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Coal’s long-term future in Poland hangs in the balance

World Coal,

The Polish government has published a draft energy policy, which looks to reduce dependency on coal in favour of a low-carbon energy mix.

The document released for consultation (which runs until September 1st) outlines a strategy of moving away from generation through brown and black coal. This will be achieved by introducing nuclear power and renewables into the country’s domestic energy mix.

The policy comprises two main scenarios, both of which advocate introducing nuclear power in 2020 and expanding to become "an important element of the energy sector after 2025", along with renewable sources. 

Both scenarios would lead to the consumption of coal dropping by almost 40% – a significant drop, when one considers that brown and black coal currently fuel over 90% of Polish electricity.

One scenario envisages nuclear power producing 50 TWh/year from 2035. This would be in line with the Polish Government's ambition to build two nuclear power plants with capacity of 3000 MW each. At the same time, renewables would grow to about 60 TWh/year in 2035 and on to about 75 TWh by 2050.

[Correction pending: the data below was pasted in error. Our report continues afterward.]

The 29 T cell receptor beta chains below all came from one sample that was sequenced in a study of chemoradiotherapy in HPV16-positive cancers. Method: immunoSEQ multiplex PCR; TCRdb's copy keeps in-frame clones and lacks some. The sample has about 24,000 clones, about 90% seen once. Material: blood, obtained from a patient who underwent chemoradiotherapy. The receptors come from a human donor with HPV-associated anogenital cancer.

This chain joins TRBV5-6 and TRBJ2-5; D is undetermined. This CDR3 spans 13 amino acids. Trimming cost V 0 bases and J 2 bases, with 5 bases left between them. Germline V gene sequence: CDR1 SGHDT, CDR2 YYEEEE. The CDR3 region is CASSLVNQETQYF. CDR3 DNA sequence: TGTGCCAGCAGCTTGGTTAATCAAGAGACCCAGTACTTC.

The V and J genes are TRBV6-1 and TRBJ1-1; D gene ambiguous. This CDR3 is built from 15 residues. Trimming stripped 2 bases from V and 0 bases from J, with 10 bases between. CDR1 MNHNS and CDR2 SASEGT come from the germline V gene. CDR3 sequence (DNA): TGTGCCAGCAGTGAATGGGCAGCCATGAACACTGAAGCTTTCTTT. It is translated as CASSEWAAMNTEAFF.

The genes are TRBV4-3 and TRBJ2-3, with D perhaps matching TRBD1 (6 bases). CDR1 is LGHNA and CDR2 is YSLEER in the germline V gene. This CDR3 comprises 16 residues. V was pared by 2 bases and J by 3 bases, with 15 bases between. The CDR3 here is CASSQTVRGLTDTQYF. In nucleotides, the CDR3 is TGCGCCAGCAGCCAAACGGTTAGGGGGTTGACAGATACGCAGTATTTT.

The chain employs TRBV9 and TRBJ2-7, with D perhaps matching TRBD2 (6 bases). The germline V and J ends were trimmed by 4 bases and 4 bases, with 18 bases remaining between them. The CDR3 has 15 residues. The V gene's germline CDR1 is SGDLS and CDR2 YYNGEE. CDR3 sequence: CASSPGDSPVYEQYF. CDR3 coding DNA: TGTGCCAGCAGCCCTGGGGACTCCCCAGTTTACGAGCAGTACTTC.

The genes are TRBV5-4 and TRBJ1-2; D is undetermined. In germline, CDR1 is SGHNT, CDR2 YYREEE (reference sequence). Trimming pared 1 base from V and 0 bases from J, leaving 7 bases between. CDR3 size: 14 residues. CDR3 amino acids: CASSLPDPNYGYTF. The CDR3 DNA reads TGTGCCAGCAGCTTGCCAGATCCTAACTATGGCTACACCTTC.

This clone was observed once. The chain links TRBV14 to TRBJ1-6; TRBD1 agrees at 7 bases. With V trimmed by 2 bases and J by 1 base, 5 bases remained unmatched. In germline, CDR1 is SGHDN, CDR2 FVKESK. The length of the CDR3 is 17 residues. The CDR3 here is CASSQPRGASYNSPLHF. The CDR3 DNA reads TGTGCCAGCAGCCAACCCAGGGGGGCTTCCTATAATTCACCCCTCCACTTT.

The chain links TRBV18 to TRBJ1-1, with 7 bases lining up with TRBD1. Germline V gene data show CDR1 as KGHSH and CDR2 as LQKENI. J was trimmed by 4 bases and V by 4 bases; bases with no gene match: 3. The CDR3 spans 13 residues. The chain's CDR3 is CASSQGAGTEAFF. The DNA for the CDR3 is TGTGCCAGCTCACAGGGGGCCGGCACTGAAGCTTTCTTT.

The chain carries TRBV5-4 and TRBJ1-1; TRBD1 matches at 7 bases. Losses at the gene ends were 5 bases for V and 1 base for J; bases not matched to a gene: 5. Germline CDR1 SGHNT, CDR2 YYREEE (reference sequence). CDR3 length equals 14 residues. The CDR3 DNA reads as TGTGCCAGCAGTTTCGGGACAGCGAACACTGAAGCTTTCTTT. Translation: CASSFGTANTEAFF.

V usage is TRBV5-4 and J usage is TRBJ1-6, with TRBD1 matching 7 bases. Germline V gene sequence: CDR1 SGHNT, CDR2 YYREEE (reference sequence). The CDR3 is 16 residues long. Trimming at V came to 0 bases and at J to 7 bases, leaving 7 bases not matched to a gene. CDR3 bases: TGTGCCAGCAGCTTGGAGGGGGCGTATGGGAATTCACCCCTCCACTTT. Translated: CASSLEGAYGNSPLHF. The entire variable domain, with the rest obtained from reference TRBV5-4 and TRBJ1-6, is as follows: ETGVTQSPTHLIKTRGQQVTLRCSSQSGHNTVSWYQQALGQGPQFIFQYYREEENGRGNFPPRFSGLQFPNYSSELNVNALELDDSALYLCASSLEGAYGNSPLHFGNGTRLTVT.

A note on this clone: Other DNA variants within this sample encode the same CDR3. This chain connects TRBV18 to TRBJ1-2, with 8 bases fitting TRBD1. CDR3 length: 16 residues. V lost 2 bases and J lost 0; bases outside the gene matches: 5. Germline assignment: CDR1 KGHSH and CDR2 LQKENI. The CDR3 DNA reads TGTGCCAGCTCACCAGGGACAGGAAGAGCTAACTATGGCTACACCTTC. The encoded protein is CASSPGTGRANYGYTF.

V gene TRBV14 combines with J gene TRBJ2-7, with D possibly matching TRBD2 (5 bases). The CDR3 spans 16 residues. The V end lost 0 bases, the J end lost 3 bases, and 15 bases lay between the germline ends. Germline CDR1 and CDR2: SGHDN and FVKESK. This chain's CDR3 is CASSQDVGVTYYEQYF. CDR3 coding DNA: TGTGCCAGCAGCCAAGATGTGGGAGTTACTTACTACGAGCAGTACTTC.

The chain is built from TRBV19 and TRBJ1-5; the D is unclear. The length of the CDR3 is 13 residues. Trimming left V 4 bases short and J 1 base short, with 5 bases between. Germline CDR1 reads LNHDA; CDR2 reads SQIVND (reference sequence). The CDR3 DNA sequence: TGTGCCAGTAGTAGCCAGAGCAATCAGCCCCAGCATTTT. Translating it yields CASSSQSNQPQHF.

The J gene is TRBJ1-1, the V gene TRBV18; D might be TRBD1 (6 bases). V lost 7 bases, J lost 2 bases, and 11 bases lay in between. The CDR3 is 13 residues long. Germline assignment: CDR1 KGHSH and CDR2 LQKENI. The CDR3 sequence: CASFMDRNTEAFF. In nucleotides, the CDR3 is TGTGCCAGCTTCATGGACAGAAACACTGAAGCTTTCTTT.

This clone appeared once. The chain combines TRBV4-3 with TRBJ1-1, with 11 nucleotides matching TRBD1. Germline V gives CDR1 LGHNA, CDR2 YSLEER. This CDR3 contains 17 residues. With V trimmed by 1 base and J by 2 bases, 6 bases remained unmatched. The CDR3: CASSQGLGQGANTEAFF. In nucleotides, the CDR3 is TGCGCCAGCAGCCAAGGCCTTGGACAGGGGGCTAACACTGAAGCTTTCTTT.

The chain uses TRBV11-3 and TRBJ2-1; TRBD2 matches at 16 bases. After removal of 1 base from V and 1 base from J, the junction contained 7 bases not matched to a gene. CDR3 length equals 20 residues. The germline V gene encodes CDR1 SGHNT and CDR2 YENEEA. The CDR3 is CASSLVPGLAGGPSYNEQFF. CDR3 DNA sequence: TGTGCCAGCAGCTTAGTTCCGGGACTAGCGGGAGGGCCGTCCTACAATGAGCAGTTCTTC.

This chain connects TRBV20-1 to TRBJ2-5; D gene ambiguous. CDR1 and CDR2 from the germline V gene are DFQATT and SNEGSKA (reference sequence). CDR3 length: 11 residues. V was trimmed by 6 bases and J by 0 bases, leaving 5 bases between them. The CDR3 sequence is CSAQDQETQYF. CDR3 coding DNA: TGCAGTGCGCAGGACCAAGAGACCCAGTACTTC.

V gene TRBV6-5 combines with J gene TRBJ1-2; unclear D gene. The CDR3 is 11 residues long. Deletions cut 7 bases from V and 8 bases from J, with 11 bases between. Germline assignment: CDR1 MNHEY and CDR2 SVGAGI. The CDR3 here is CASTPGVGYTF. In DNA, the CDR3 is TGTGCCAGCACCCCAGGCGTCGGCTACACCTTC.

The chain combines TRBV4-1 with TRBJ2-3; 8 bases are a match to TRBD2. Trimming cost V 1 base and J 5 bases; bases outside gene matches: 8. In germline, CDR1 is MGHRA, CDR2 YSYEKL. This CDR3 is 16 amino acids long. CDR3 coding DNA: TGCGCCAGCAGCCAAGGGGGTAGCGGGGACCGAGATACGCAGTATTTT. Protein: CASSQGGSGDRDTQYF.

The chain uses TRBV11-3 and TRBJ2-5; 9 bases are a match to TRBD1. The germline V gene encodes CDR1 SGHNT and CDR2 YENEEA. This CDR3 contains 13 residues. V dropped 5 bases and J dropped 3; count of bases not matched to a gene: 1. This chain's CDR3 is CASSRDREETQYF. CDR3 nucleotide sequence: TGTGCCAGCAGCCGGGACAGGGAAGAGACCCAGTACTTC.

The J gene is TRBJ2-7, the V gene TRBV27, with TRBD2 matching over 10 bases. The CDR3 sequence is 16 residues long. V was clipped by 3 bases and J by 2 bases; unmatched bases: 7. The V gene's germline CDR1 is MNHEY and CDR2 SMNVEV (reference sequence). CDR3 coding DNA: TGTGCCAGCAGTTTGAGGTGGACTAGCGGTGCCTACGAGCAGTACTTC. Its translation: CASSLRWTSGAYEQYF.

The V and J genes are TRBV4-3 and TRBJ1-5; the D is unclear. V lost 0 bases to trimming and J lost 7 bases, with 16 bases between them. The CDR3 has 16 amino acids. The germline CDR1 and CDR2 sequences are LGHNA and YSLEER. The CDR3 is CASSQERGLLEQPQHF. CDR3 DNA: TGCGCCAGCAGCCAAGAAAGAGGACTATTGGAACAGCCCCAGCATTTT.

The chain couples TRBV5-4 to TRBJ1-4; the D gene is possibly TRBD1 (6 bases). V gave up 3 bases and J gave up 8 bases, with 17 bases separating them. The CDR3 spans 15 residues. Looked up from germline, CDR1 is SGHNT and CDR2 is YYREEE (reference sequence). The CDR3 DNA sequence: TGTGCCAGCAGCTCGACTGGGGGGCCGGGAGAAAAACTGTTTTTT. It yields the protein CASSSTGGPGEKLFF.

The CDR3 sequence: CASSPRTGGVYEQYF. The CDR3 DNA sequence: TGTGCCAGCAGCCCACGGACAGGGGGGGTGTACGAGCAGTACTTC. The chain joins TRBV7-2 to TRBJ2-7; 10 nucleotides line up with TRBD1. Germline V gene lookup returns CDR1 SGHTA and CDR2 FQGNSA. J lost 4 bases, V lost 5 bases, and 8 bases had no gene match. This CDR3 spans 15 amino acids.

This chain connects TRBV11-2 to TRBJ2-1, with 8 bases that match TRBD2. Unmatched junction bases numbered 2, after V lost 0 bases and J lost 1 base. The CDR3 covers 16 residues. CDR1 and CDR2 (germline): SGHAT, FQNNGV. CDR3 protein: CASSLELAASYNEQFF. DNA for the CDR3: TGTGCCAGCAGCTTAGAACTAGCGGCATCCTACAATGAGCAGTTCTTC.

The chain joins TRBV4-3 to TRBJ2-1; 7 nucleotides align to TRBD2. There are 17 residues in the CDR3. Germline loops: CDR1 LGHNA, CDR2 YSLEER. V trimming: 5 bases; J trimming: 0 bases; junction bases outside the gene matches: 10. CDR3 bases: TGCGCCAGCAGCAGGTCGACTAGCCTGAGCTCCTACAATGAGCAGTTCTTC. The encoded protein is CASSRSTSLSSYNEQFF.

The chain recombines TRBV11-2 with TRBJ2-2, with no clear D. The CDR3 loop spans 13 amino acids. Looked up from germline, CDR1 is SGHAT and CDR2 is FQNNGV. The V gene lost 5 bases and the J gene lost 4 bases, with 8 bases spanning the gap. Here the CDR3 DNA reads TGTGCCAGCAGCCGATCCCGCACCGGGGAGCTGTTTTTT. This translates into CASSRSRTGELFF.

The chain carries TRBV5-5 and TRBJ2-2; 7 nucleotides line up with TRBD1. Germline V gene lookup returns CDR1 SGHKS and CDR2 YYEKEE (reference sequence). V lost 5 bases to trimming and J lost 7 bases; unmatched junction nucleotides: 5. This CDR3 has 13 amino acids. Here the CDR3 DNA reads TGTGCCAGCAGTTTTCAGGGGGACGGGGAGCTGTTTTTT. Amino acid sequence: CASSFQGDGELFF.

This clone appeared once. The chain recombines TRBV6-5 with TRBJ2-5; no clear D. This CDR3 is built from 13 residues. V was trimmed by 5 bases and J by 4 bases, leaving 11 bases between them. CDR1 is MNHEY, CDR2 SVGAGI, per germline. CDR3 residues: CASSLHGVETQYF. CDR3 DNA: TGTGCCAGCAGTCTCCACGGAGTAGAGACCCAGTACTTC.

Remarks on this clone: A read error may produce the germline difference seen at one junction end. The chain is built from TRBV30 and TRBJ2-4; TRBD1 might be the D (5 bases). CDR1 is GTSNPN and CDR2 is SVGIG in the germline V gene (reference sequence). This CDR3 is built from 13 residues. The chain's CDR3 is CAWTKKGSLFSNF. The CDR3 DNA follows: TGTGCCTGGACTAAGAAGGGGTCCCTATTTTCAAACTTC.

The other scenario has nuclear growing more quickly and by 2050 producing 74 TWh/year, while renewables expand more gradually: to 49 TWh in 2050. 

In the event of either scenario being followed, news that Poland intends to shift away from coal will come as a shock to many industry commentators. However, it should be stressed the policy does refer to the long-term future energy mix: thereby providing the country with time to adapt.

Yet in Poland, where coal is also known as black gold, any move away from coal (on which it is so reliant) is fraught with risk. At the Coaltrans World Coal Conference in October 2013, Pawel Smolen reminded delegates that for Poland “decarbonisation means delectrification, and that is impossible”.

Whether the drafted policy remains an impossible pipe dream, or a long-term viable option remains to be seen. For the Polish coal sector: only time will tell. 

Written by Sam Dodson

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